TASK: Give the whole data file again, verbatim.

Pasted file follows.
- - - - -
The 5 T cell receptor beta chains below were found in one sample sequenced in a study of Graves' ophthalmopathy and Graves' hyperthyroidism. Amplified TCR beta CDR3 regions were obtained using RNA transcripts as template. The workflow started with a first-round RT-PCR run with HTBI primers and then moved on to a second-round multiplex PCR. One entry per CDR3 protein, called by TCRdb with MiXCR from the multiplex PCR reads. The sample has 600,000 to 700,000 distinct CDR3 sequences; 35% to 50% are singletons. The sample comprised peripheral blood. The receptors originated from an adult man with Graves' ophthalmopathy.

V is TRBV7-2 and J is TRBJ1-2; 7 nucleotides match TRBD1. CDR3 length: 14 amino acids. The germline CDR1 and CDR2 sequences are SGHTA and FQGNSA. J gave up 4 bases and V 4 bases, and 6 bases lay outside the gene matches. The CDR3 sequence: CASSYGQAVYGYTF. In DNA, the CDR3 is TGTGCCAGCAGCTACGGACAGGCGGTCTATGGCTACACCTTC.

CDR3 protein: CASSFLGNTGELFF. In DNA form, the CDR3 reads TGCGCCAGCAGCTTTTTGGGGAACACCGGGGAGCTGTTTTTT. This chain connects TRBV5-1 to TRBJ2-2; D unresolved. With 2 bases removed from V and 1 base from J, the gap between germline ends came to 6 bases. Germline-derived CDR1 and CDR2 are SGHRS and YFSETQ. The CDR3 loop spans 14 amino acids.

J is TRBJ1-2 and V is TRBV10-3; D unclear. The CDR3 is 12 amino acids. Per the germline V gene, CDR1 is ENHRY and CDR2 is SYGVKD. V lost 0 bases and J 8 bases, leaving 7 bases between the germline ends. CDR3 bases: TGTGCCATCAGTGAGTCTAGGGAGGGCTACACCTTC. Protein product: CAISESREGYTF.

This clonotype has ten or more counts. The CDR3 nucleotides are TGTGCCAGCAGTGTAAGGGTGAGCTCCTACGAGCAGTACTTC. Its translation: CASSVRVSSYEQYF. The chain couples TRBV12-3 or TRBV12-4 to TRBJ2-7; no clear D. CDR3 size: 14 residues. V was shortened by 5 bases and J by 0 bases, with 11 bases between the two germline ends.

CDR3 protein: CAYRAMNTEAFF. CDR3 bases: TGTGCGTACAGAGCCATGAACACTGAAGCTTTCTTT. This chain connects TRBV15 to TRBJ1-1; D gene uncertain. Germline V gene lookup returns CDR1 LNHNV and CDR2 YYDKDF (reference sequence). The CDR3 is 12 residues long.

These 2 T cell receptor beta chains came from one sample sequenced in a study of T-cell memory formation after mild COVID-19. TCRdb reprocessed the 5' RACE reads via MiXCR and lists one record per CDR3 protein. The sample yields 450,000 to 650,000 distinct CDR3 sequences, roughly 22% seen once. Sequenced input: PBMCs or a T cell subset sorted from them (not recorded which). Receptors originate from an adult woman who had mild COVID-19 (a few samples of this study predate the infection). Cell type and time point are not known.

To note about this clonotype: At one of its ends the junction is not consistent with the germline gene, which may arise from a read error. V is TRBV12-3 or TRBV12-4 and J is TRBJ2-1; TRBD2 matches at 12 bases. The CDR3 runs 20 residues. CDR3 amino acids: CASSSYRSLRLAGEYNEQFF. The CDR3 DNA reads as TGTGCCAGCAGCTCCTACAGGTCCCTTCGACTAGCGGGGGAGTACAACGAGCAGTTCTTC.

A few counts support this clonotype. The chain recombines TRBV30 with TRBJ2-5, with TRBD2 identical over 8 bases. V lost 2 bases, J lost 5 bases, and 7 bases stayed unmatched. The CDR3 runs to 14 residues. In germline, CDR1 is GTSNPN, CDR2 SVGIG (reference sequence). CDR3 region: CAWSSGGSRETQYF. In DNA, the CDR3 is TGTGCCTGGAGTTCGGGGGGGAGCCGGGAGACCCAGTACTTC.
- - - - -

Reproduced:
The 5 T cell receptor beta chains below were found in one sample sequenced in a study of Graves' ophthalmopathy and Graves' hyperthyroidism. Amplified TCR beta CDR3 regions were obtained using RNA transcripts as template. The workflow started with a first-round RT-PCR run with HTBI primers and then moved on to a second-round multiplex PCR. One entry per CDR3 protein, called by TCRdb with MiXCR from the multiplex PCR reads. The sample has 600,000 to 700,000 distinct CDR3 sequences; 35% to 50% are singletons. The sample comprised peripheral blood. The receptors originated from an adult man with Graves' ophthalmopathy.

V is TRBV7-2 and J is TRBJ1-2; 7 nucleotides match TRBD1. CDR3 length: 14 amino acids. The germline CDR1 and CDR2 sequences are SGHTA and FQGNSA. J gave up 4 bases and V 4 bases, and 6 bases lay outside the gene matches. The CDR3 sequence: CASSYGQAVYGYTF. In DNA, the CDR3 is TGTGCCAGCAGCTACGGACAGGCGGTCTATGGCTACACCTTC.

CDR3 protein: CASSFLGNTGELFF. In DNA form, the CDR3 reads TGCGCCAGCAGCTTTTTGGGGAACACCGGGGAGCTGTTTTTT. This chain connects TRBV5-1 to TRBJ2-2; D unresolved. With 2 bases removed from V and 1 base from J, the gap between germline ends came to 6 bases. Germline-derived CDR1 and CDR2 are SGHRS and YFSETQ. The CDR3 loop spans 14 amino acids.

J is TRBJ1-2 and V is TRBV10-3; D unclear. The CDR3 is 12 amino acids. Per the germline V gene, CDR1 is ENHRY and CDR2 is SYGVKD. V lost 0 bases and J 8 bases, leaving 7 bases between the germline ends. CDR3 bases: TGTGCCATCAGTGAGTCTAGGGAGGGCTACACCTTC. Protein product: CAISESREGYTF.

This clonotype has ten or more counts. The CDR3 nucleotides are TGTGCCAGCAGTGTAAGGGTGAGCTCCTACGAGCAGTACTTC. Its translation: CASSVRVSSYEQYF. The chain couples TRBV12-3 or TRBV12-4 to TRBJ2-7; no clear D. CDR3 size: 14 residues. V was shortened by 5 bases and J by 0 bases, with 11 bases between the two germline ends.

CDR3 protein: CAYRAMNTEAFF. CDR3 bases: TGTGCGTACAGAGCCATGAACACTGAAGCTTTCTTT. This chain connects TRBV15 to TRBJ1-1; D gene uncertain. Germline V gene lookup returns CDR1 LNHNV and CDR2 YYDKDF (reference sequence). The CDR3 is 12 residues long.

These 2 T cell receptor beta chains came from one sample sequenced in a study of T-cell memory formation after mild COVID-19. TCRdb reprocessed the 5' RACE reads via MiXCR and lists one record per CDR3 protein. The sample yields 450,000 to 650,000 distinct CDR3 sequences, roughly 22% seen once. Sequenced input: PBMCs or a T cell subset sorted from them (not recorded which). Receptors originate from an adult woman who had mild COVID-19 (a few samples of this study predate the infection). Cell type and time point are not known.

To note about this clonotype: At one of its ends the junction is not consistent with the germline gene, which may arise from a read error. V is TRBV12-3 or TRBV12-4 and J is TRBJ2-1; TRBD2 matches at 12 bases. The CDR3 runs 20 residues. CDR3 amino acids: CASSSYRSLRLAGEYNEQFF. The CDR3 DNA reads as TGTGCCAGCAGCTCCTACAGGTCCCTTCGACTAGCGGGGGAGTACAACGAGCAGTTCTTC.

A few counts support this clonotype. The chain recombines TRBV30 with TRBJ2-5, with TRBD2 identical over 8 bases. V lost 2 bases, J lost 5 bases, and 7 bases stayed unmatched. The CDR3 runs to 14 residues. In germline, CDR1 is GTSNPN, CDR2 SVGIG (reference sequence). CDR3 region: CAWSSGGSRETQYF. In DNA, the CDR3 is TGTGCCTGGAGTTCGGGGGGGAGCCGGGAGACCCAGTACTTC.